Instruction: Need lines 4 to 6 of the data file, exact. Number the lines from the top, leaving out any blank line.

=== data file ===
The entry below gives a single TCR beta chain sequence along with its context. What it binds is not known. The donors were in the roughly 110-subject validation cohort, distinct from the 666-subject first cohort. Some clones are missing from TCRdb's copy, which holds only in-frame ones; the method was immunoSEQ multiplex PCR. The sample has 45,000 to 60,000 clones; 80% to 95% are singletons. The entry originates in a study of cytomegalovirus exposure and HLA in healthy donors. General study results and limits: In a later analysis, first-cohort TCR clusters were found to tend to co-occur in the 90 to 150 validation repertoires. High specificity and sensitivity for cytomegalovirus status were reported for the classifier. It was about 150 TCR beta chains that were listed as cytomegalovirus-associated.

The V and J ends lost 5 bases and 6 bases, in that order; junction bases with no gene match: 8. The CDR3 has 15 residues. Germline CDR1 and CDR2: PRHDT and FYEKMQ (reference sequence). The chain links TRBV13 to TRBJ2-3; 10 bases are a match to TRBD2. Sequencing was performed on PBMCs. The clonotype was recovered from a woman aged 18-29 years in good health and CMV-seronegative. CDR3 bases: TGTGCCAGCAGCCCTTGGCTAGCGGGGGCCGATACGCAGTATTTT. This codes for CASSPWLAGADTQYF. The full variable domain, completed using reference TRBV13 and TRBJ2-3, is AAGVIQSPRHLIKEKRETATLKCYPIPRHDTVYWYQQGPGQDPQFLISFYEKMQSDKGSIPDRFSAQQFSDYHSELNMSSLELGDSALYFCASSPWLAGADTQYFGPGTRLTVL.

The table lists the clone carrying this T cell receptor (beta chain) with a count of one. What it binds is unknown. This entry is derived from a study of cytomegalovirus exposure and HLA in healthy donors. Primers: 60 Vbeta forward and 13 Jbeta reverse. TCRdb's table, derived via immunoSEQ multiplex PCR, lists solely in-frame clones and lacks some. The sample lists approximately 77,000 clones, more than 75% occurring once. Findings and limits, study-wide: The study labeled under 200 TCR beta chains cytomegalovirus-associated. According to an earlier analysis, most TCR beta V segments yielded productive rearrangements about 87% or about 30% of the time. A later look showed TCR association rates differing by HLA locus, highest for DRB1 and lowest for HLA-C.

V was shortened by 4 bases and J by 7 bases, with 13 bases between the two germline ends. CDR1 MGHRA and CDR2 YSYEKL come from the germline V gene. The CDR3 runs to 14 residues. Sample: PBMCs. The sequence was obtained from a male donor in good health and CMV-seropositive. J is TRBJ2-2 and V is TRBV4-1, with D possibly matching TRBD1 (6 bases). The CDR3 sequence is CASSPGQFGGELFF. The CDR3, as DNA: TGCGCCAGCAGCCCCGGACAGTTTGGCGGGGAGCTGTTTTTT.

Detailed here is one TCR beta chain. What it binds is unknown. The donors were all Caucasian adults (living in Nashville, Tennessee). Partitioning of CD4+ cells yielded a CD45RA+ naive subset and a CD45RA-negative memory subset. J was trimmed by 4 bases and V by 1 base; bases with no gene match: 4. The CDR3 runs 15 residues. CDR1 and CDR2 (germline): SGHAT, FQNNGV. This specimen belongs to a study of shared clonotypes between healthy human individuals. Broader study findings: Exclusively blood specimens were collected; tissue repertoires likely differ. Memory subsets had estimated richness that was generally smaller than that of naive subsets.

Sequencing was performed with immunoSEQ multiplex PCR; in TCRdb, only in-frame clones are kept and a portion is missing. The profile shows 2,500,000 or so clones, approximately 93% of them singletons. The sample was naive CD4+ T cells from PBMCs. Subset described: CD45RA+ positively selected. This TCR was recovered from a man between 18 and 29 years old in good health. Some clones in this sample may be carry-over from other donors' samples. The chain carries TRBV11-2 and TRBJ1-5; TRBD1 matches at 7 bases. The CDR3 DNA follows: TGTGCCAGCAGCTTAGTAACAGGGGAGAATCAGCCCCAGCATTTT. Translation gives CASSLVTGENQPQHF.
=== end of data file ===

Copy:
V was shortened by 4 bases and J by 7 bases, with 13 bases between the two germline ends. CDR1 MGHRA and CDR2 YSYEKL come from the germline V gene. The CDR3 runs to 14 residues. Sample: PBMCs. The sequence was obtained from a male donor in good health and CMV-seropositive. J is TRBJ2-2 and V is TRBV4-1, with D possibly matching TRBD1 (6 bases). The CDR3 sequence is CASSPGQFGGELFF. The CDR3, as DNA: TGCGCCAGCAGCCCCGGACAGTTTGGCGGGGAGCTGTTTTTT.

Detailed here is one TCR beta chain. What it binds is unknown. The donors were all Caucasian adults (living in Nashville, Tennessee). Partitioning of CD4+ cells yielded a CD45RA+ naive subset and a CD45RA-negative memory subset. J was trimmed by 4 bases and V by 1 base; bases with no gene match: 4. The CDR3 runs 15 residues. CDR1 and CDR2 (germline): SGHAT, FQNNGV. This specimen belongs to a study of shared clonotypes between healthy human individuals. Broader study findings: Exclusively blood specimens were collected; tissue repertoires likely differ. Memory subsets had estimated richness that was generally smaller than that of naive subsets.

Sequencing was performed with immunoSEQ multiplex PCR; in TCRdb, only in-frame clones are kept and a portion is missing. The profile shows 2,500,000 or so clones, approximately 93% of them singletons. The sample was naive CD4+ T cells from PBMCs. Subset described: CD45RA+ positively selected. This TCR was recovered from a man between 18 and 29 years old in good health. Some clones in this sample may be carry-over from other donors' samples. The chain carries TRBV11-2 and TRBJ1-5; TRBD1 matches at 7 bases. The CDR3 DNA follows: TGTGCCAGCAGCTTAGTAACAGGGGAGAATCAGCCCCAGCATTTT. Translation gives CASSLVTGENQPQHF.